Combining the language of a fashion film with the heightened visuals of a dystopian sci-fi, Willy Hajli and William Kim’s Write Your Story sees a repressed employee on the hunt for freedom. The co-directors use a slick and decisive visual style to tell the story of Elle, who shuts down the command centre of a faceless corporation amidst an important business deal. It’s an ambitious take on the fashion film and one that is pulled off with confidence and flair. DN caught up with Hajli and Kim Write Your Story to discuss their impressive vision.
What inspired you to tell the narrative of a person escaping a technological confinement, within a fashion film?
From its inception, the film was designed to explore the concept of individual freedom in a self-alienating world. Our production process lasted roughly three months as we explored several different narrative possibilities with our Screenwriter Ariel Tabacow Hidal. We wanted to produce a film that combined the language of a fashion film but also developed a robust narrative arc that carried our protagonist through foundational emotional changes.
The setting is really distinctive. How much of a challenge was it to pull off such ambitious visuals?
Our ideal setting would be an impenetrable space arranged around geometric forms; static compositions and diegetic lighting would aid in creating the desired sense of orderliness. Initially we aimed to shoot this on location in São Paulo Brazil but quickly realised we could never fulfil the specificity of our vision without working in a studio. This was our first experience building sets and once our Art Director Eduardo Kissajikian delivered his first set of concepts we knew we were on the right track.
You mentioned there about static compositions, I’m curious to know how you approached the cinematography and the role of the camera in telling this story whilst being conscious of creating a fashion film?
Lucas René’s cinematography, shot on Arri Alexa Mini with Zeiss Standard Speed prime lenses, was born out of close collaboration with our art department to ensure a marriage between spaces and setups. The opening setup, shot on 12mm with a clinical dolly push-in close to the actor’s face, serves as an introduction to our world: repetitive, endless oppression. As Elle leaves the factory floor and secures access to the restricted spaces at the corporation’s heart, our lighting transitions from aseptic to textural, flooding the frame with colour as Elle barrels down towards freedom.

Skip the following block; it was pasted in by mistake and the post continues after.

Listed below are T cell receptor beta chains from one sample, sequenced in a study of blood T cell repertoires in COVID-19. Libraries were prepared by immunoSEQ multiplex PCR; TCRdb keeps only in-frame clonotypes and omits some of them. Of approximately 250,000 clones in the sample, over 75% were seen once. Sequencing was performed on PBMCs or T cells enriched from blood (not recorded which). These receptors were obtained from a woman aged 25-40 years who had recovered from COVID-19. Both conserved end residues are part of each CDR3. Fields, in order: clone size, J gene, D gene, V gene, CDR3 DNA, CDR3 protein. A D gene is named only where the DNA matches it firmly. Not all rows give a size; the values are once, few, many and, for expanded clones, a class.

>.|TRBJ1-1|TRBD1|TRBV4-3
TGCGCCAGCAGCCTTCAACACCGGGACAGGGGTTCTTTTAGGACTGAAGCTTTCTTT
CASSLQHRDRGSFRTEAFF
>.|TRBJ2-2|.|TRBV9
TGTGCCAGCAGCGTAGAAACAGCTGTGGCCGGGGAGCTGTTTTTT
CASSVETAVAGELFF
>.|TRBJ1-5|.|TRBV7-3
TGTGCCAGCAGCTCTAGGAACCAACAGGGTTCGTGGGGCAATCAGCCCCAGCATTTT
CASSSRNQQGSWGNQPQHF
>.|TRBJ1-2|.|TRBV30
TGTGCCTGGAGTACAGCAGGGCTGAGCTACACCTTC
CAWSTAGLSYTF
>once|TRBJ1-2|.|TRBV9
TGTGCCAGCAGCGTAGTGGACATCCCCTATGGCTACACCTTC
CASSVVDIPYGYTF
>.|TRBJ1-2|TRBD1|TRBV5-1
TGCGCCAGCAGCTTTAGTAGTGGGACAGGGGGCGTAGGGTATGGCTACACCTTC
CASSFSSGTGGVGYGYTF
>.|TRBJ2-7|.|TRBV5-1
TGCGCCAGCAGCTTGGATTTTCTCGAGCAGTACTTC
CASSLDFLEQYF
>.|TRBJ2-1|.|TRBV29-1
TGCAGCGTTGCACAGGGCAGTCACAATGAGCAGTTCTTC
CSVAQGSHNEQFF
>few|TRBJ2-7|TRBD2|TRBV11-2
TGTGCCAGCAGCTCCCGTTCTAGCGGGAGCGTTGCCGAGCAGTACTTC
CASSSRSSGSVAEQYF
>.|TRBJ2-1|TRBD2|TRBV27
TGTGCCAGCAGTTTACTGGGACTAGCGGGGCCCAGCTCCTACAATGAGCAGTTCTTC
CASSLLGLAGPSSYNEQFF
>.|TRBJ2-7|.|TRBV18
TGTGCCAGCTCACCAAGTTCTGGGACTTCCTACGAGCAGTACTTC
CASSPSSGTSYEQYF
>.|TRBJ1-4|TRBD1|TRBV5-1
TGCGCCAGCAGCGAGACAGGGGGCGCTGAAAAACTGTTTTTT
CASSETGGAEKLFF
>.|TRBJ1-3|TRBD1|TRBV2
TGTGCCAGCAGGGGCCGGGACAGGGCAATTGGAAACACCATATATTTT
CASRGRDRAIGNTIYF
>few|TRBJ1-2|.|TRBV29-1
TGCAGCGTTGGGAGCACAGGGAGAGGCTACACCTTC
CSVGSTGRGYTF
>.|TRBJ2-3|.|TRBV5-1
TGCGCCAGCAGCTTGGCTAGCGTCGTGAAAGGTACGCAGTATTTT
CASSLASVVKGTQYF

The film was designed to explore the concept of individual freedom in a self-alienating world.
The use of colour in symbolic form was a strong aspect of our artistic direction. We recognised the inherent preciousness of the colour blue by dint of being the one that occurs least frequently in the natural world. We imagined it as a radical moment for Elle, a pure phenomenological experience without reference in her world. In this sense, the colour blue served as an extended metaphor for our narrative arc. From the purity of blue comes the possibility of new beginnings, signified by the liberating dash that closes the film.
It’s a really pivotal shot. I wanted to ask about working with Isabelle Drummond in creating Elle, what was she like to work with?
Working with Isabelle, one of Brazil’s most celebrated actors, was also integral to the film’s success. A talented performer capable of emoting dynamically through a range of mental states, her subtle delivery formed a natural anchoring point for the film’s emotional journey given its formative artistic constraint: a single silent protagonist whose only scene partner is an omnipresent but immaterial voice.
I found the score really evocative too, it really underpins what the protagonist is going through.
Felipe Derado’s score tied our contributions together. Our greatest challenge in the scoring stage was establishing points of transition to ensure the soundtrack flowed naturally between scenarios while also respecting the narrative mood that each scene called for.
What will we be seeing from you in the future?
Currently we are in the midst of the festival circuit for our short film O Náutilo produced by Moonheist and co-produced by Biônica Filmes while developing projects for film and TV, as well as other branded projects and music videos.